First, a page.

Plants perennial; rhizomatous and stoloniferous. Culms 3-45 cm, decumbent, highly branching; nodes glabrous. Sheaths glabrous or pubescent; ligules 1.3-2.2 mm; blades 1-15 cm long, 1-6 mm wide, flat or folded, glabrous or pubescent. Panicles 2-2.7 cm, axillary, concealed in the sheaths; rachises flat, glabrous or scabrous. Fascicles 1-6; axes to 0.5 mm, with 1-2 spikelets; outer and inner bristles alike, 6-15, 0.5-10.9 mm; primary bristles 10-14 mm, usually not noticeably longer than the other bristles. Spikelets 10-22 mm, sessile or pedicellate, pedicels to 0.2 mm; lower glumes usually absent, sometimes to 0.5 mm, veinless; upper glumes 0-1.3(3.5) mm, veinless; lower florets sterile; lower lemmas 10-22 mm, 9-13-veined; lower paleas usually absent; upper lemmas 10-22 mm, 8-12-veined; upper paleas 2-7-veined; anthers 4.7-7 mm, long-exserted from the florets at anthesis. 2n = 36.
Pennisetum clandestinum is native to Africa. It now grows in many parts of the world, often as a forage or lawn grass. The U.S. Department of Agriculture considers it a noxious weed. In parts of the Flora region, it is well-established in lawns.
Scholz (2006; Feddes Repertorium 117: 513) recommended treating P. clandestinum as the only species in a new genus Kikuyuochloa as K. clandestina because of its great morphological different from other members of the tribe. Recent phylogenetic work shows it to be embedded in Pennisetum (Donadío, S., Giussani, L.M., Kellogg, E.A., F.O. Zuloaga & O. Morrone. In press. A molecular phylogeny of Pennisetum and Cenchrus (Poaceae-Paniceae) based on the trnL-F, rpl16 chloroplast markers. Taxon) and, consequently, it is being left in Pennisetum in this treatment. [I thank Drs. E.A. Kellogg and F. Zuolaga for sharing the information about the forthcoming paper with me ahead of publication].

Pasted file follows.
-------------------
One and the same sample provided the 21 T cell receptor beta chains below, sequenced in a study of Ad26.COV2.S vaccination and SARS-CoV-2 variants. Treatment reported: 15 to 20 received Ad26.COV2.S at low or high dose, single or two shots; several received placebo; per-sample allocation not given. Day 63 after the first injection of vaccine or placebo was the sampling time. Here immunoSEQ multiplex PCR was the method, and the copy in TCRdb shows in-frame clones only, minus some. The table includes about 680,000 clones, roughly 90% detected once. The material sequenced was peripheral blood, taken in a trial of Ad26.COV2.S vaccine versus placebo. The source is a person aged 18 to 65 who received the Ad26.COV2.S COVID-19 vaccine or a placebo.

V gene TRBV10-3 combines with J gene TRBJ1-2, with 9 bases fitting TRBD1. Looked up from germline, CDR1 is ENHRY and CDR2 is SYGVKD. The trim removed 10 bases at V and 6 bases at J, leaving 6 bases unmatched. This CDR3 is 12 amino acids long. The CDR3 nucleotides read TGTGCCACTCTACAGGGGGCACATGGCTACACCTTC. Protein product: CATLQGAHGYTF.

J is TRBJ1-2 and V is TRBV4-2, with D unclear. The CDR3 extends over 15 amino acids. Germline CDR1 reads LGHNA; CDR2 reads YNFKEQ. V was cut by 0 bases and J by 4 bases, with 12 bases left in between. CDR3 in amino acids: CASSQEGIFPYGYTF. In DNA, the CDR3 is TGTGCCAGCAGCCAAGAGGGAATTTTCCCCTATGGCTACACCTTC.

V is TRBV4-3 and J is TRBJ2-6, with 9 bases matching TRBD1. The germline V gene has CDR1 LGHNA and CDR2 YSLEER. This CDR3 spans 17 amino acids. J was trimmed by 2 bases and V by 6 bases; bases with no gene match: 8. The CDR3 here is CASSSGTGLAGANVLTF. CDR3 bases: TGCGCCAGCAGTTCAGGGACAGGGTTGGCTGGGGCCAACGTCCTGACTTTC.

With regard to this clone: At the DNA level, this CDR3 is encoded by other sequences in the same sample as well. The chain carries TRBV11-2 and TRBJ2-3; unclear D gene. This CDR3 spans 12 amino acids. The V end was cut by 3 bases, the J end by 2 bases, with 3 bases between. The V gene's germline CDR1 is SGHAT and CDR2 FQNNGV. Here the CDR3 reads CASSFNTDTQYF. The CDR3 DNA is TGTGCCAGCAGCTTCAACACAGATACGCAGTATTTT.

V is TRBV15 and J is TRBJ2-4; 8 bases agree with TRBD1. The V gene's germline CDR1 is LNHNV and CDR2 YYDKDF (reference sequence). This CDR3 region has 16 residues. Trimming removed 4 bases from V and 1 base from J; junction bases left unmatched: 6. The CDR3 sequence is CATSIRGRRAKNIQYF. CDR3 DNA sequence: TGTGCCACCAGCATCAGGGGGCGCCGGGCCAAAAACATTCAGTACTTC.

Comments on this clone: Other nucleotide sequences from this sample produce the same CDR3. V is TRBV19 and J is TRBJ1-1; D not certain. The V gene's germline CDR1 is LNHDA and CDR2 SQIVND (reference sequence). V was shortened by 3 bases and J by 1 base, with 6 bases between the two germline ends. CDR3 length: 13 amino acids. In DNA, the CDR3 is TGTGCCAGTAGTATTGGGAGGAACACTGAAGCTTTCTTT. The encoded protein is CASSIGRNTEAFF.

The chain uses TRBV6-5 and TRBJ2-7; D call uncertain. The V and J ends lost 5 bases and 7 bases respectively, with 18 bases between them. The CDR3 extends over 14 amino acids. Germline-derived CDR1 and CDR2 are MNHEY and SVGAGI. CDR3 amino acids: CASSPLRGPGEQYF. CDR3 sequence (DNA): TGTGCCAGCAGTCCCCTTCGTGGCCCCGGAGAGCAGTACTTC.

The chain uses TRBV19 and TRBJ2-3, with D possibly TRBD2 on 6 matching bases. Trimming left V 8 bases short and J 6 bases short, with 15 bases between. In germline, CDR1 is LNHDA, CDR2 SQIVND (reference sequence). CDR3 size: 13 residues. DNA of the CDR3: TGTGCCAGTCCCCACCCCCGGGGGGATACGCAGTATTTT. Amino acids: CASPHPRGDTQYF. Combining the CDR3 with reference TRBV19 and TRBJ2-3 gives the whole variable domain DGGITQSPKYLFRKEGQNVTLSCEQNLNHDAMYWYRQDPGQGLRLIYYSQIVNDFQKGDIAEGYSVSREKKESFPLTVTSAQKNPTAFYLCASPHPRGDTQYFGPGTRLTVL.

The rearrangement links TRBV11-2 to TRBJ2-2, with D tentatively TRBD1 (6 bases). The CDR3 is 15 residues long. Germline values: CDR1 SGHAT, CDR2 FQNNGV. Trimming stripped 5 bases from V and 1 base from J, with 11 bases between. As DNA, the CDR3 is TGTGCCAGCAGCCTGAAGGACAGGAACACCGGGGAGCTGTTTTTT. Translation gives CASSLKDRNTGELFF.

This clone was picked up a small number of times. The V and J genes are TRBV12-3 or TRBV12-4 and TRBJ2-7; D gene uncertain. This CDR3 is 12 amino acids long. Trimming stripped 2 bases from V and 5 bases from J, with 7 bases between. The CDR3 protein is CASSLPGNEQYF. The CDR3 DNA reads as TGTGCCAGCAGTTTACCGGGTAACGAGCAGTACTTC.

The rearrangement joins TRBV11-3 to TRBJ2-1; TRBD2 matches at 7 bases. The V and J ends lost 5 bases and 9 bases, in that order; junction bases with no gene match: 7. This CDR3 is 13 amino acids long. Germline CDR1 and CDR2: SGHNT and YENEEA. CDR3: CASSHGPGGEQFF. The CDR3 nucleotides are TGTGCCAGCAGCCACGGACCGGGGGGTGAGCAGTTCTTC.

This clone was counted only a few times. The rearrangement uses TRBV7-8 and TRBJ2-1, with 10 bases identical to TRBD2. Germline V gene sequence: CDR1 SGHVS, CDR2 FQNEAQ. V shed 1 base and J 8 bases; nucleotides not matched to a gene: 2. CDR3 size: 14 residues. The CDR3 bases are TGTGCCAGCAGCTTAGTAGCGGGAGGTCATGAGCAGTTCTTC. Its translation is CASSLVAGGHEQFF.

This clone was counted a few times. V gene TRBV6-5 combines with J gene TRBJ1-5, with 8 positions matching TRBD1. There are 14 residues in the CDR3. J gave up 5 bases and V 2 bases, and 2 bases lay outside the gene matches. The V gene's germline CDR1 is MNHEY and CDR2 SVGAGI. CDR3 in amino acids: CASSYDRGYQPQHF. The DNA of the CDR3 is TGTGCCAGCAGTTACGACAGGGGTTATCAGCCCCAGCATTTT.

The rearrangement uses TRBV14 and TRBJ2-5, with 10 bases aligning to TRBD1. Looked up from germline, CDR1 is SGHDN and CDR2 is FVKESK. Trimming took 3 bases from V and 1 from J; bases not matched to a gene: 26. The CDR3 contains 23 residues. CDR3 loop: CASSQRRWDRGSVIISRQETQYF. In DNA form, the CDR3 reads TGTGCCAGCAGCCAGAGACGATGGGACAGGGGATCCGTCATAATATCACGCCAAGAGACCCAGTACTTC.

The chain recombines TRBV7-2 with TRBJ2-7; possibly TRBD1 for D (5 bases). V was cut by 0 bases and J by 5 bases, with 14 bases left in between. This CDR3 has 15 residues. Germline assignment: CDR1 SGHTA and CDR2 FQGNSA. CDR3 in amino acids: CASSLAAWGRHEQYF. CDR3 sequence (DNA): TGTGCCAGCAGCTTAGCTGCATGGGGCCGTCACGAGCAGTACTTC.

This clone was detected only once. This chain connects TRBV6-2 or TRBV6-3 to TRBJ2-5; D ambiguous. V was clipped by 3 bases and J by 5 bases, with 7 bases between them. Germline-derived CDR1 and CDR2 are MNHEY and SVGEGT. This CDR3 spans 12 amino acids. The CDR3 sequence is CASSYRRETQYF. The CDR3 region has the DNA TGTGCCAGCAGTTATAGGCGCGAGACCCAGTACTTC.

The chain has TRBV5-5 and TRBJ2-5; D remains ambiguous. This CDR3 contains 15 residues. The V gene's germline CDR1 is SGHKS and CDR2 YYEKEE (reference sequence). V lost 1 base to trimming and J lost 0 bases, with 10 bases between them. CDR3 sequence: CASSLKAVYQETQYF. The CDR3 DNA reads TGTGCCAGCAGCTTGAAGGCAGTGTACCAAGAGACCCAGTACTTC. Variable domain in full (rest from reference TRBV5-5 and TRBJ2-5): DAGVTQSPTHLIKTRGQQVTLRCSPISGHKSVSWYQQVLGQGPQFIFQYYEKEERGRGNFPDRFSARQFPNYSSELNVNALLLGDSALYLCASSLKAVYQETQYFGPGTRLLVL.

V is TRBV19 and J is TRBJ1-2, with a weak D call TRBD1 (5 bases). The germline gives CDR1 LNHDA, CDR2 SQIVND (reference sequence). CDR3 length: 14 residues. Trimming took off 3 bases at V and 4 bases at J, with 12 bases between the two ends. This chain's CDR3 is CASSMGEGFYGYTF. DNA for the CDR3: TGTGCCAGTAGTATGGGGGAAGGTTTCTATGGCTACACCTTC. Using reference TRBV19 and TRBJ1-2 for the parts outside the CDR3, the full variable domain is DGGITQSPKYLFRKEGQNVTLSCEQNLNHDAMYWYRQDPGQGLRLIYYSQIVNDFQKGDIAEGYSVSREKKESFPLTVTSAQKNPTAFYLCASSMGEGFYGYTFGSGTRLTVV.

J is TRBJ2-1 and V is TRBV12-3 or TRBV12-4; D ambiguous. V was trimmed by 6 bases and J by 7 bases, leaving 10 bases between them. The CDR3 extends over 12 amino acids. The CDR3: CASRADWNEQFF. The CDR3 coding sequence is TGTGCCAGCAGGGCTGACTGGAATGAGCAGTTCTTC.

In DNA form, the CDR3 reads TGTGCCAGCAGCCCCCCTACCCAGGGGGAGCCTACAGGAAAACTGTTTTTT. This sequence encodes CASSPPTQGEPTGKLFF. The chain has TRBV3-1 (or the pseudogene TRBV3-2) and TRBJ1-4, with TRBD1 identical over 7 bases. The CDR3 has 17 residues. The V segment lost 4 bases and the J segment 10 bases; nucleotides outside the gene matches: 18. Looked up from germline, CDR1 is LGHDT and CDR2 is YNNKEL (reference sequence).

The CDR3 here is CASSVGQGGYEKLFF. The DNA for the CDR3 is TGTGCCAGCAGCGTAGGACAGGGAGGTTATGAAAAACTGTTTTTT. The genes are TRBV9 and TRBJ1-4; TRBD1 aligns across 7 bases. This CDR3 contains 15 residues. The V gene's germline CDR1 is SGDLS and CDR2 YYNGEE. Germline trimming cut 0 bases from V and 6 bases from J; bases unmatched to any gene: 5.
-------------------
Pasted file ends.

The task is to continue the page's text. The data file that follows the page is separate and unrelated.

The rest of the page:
Plants perennial; sometimes rhizomatous. Culms 2-8 m, erect, pubescent beneath the panicle; nodes glabrous or pubescent. Sheaths glabrous or pubescent; ligules 1.5-5 mm; blades 23-125 cm long, (4)12-40 mm wide, flat, glabrous or pubescent. Panicles terminal, 8-30.5 cm long, (10)30-50 mm wide, fully exerted from the leaf sheaths, erect, golden-yellow to dark purple; rachises terete, pubescent. Fascicles 30-40 per cm, disarticulating at maturity; fascicle axes 0.5-1.5 mm, with 1-5 spikelets; outer bristles 20-63, 1.5-10.3 mm, yellow or purple, scabrous; inner bristles 4-6, 9.1-11.5 mm, yellow or purple, sparsely long-ciliate; primary bristles 13-40 mm, noticeably longer than the other bristles, yellow or purple, scabrous. Spikelets 5.9-7 mm, pedicellate; pedicels of terminal spikelets 0.2-0.4 mm, of other spikelets 1.8-3 mm; lower glumes absent or to 0.8 mm; upper glumes 0.8-3 mm, 0-1-veined; lower florets sterile or staminate; lower lemmas 4-5.3 mm, 3-5(6)-veined; lower paleas 4-4.7 mm; anthers absent or 2.2-3.1 mm, penicillate; upper lemmas 4.5-7 mm, subcoriaceous, shiny, 5-7-veined, acuminate; anthers 2.7-3.6 mm, penicillate. Caryopses 1.8-2.2 mm. 2n = 28.
Pennisetum purpureum is native to Africa but now grows in tropical areas throughout the world, frequently becoming naturalized. It is grown as an ornamental in the Flora region, and, less commonly, as forage.
Citation: The vPlants Project. vPlants: A Virtual Herbarium of the Chicago Region. http://www.vplants.org
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